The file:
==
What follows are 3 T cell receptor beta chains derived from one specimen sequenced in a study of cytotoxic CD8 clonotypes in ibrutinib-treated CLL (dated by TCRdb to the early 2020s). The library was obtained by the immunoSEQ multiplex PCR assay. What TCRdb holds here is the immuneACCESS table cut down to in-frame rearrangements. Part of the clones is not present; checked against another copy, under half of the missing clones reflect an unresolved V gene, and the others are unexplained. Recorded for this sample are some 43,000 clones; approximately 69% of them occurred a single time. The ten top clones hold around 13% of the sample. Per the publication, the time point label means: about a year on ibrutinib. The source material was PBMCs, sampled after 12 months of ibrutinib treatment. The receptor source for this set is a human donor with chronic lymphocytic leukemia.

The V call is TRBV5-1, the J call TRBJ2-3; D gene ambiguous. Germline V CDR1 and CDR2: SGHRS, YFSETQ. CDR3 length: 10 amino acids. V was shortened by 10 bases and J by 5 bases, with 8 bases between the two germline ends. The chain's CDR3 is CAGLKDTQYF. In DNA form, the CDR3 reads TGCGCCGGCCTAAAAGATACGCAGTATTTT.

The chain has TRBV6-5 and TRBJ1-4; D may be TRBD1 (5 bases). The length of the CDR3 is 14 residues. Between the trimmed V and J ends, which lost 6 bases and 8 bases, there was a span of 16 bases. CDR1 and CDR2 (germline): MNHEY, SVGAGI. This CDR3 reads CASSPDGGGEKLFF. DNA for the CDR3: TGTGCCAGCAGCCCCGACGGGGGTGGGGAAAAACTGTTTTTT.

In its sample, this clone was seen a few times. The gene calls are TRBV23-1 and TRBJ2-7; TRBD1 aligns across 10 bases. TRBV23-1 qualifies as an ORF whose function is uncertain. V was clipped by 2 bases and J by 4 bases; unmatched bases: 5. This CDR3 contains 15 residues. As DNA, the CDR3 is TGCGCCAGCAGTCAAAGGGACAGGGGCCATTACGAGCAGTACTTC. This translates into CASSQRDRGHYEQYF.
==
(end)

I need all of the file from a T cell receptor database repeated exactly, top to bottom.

What follows are 3 T cell receptor beta chains derived from one specimen sequenced in a study of cytotoxic CD8 clonotypes in ibrutinib-treated CLL (dated by TCRdb to the early 2020s). The library was obtained by the immunoSEQ multiplex PCR assay. What TCRdb holds here is the immuneACCESS table cut down to in-frame rearrangements. Part of the clones is not present; checked against another copy, under half of the missing clones reflect an unresolved V gene, and the others are unexplained. Recorded for this sample are some 43,000 clones; approximately 69% of them occurred a single time. The ten top clones hold around 13% of the sample. Per the publication, the time point label means: about a year on ibrutinib. The source material was PBMCs, sampled after 12 months of ibrutinib treatment. The receptor source for this set is a human donor with chronic lymphocytic leukemia.

The V call is TRBV5-1, the J call TRBJ2-3; D gene ambiguous. Germline V CDR1 and CDR2: SGHRS, YFSETQ. CDR3 length: 10 amino acids. V was shortened by 10 bases and J by 5 bases, with 8 bases between the two germline ends. The chain's CDR3 is CAGLKDTQYF. In DNA form, the CDR3 reads TGCGCCGGCCTAAAAGATACGCAGTATTTT.

The chain has TRBV6-5 and TRBJ1-4; D may be TRBD1 (5 bases). The length of the CDR3 is 14 residues. Between the trimmed V and J ends, which lost 6 bases and 8 bases, there was a span of 16 bases. CDR1 and CDR2 (germline): MNHEY, SVGAGI. This CDR3 reads CASSPDGGGEKLFF. DNA for the CDR3: TGTGCCAGCAGCCCCGACGGGGGTGGGGAAAAACTGTTTTTT.

In its sample, this clone was seen a few times. The gene calls are TRBV23-1 and TRBJ2-7; TRBD1 aligns across 10 bases. TRBV23-1 qualifies as an ORF whose function is uncertain. V was clipped by 2 bases and J by 4 bases; unmatched bases: 5. This CDR3 contains 15 residues. As DNA, the CDR3 is TGCGCCAGCAGTCAAAGGGACAGGGGCCATTACGAGCAGTACTTC. This translates into CASSQRDRGHYEQYF.